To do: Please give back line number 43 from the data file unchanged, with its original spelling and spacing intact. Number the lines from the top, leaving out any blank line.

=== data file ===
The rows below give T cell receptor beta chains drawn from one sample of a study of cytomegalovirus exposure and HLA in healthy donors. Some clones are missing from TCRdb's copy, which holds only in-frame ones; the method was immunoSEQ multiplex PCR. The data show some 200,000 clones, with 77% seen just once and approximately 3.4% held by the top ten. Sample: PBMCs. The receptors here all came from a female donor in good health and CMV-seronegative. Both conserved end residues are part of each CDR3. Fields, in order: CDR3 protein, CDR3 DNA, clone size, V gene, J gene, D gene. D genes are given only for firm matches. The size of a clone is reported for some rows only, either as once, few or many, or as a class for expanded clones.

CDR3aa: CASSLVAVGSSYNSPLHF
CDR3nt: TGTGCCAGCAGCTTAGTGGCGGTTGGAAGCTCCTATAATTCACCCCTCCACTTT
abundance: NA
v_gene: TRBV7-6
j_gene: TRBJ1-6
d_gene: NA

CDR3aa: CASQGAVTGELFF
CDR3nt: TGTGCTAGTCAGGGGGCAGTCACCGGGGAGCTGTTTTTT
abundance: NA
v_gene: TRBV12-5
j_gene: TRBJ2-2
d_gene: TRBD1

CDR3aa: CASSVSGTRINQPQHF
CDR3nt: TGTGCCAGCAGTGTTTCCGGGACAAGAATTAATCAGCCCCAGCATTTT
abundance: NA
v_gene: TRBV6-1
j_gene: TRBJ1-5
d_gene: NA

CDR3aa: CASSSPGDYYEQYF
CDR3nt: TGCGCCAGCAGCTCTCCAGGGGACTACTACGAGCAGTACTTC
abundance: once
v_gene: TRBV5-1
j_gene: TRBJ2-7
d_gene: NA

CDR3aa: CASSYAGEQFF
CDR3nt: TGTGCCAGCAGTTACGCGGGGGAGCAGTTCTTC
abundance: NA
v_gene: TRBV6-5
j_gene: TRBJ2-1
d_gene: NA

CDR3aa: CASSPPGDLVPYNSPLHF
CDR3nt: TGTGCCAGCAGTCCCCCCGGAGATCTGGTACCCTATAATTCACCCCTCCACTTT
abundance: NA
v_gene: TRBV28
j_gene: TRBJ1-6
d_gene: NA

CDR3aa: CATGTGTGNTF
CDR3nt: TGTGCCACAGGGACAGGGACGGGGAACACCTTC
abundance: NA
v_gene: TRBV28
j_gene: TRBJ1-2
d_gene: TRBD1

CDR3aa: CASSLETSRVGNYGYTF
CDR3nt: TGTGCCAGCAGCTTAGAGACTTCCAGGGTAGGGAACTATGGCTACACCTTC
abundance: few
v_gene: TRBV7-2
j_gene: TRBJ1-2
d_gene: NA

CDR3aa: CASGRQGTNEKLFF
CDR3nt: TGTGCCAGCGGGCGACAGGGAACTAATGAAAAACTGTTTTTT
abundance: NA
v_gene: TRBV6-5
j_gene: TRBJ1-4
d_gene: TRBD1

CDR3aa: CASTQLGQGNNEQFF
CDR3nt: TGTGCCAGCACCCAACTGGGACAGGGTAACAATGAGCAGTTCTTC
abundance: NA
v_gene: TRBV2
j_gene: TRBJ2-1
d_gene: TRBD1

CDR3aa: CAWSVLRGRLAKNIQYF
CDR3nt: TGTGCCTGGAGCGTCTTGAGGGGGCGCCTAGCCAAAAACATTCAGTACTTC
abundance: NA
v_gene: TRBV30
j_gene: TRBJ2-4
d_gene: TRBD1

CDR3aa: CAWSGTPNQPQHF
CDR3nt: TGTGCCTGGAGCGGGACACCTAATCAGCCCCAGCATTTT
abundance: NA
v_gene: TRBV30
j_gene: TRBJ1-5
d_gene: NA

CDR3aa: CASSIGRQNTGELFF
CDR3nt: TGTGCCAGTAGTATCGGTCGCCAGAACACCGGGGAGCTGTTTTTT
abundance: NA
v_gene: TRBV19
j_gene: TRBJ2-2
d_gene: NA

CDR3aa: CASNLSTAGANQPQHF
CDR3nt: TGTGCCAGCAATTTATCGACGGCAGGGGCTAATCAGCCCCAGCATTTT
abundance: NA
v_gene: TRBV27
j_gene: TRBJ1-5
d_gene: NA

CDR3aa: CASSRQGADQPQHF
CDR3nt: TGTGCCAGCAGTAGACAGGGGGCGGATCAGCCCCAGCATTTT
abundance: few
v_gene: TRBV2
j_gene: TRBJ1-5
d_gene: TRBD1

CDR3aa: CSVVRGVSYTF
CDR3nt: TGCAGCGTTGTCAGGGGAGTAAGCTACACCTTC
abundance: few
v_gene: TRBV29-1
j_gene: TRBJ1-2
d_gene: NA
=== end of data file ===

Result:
d_gene: TRBD1